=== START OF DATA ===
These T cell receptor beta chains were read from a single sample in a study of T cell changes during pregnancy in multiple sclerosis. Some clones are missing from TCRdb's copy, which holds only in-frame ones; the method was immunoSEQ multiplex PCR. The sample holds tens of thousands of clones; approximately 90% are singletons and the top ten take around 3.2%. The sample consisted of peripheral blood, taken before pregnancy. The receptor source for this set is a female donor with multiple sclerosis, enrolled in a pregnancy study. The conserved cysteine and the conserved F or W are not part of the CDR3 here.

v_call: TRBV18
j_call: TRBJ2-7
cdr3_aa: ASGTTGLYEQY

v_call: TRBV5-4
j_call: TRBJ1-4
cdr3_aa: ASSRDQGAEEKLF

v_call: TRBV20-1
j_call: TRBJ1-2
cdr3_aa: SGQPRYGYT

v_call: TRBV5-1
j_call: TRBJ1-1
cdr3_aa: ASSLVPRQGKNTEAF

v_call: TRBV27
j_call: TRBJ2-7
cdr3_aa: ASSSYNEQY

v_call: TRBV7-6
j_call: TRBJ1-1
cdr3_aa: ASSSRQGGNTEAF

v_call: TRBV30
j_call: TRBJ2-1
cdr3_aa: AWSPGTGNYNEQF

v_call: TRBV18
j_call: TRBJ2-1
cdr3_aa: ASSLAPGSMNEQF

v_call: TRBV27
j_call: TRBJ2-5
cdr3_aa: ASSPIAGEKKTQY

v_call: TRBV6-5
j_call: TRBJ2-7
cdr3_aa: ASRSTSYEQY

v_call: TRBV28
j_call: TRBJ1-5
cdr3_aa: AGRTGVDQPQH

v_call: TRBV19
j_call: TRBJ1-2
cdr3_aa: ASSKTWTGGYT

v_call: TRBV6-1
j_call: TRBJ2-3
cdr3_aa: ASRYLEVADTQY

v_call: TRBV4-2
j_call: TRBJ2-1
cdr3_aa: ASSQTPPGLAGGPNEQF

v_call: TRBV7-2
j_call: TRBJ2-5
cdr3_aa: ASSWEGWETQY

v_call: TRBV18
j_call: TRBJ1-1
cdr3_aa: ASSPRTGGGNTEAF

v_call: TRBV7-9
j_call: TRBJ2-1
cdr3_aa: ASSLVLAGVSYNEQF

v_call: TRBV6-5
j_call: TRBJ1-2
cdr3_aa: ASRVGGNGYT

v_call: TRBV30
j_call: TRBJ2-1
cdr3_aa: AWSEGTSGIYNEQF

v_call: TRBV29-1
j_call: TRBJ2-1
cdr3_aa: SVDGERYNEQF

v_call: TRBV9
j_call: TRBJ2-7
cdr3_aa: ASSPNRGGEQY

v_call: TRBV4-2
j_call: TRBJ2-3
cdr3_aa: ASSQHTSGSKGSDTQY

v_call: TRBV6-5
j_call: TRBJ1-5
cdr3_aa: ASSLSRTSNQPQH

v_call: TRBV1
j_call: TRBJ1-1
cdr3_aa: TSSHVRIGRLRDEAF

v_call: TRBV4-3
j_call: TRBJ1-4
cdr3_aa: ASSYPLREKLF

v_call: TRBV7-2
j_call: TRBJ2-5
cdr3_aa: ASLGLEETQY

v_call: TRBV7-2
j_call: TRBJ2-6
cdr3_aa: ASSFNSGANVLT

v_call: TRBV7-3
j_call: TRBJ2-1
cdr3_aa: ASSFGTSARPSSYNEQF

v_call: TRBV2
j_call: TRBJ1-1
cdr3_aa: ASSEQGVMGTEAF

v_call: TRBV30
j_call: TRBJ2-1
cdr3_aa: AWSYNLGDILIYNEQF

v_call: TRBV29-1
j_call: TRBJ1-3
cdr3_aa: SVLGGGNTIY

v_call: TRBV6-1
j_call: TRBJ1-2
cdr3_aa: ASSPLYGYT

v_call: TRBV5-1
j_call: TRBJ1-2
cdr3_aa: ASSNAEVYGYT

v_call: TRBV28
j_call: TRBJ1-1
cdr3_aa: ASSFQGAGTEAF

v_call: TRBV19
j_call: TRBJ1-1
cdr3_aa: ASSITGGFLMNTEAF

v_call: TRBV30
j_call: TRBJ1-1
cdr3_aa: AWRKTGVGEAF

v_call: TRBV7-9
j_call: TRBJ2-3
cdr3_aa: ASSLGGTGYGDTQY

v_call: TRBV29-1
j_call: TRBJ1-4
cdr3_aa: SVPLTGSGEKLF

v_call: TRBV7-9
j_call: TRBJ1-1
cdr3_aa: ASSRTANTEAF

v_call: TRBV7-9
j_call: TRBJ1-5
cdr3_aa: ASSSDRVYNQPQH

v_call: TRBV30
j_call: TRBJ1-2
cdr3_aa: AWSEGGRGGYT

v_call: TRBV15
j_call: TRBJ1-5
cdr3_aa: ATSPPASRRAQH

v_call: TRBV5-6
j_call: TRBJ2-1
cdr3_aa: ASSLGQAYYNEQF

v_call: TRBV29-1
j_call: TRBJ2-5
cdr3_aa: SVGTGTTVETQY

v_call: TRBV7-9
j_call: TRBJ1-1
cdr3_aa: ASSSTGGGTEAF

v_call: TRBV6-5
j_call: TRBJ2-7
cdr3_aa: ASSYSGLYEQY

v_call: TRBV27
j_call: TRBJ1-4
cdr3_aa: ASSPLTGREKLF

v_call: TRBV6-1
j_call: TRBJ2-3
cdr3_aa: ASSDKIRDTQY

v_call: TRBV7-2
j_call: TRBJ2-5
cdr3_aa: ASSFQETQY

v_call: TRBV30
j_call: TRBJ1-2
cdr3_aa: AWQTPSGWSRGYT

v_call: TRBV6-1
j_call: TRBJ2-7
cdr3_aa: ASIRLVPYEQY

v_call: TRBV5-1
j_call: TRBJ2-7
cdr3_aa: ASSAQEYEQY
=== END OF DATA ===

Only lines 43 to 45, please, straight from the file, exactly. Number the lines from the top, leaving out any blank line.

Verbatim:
cdr3_aa: ASSQTPPGLAGGPNEQF

v_call: TRBV7-2
j_call: TRBJ2-5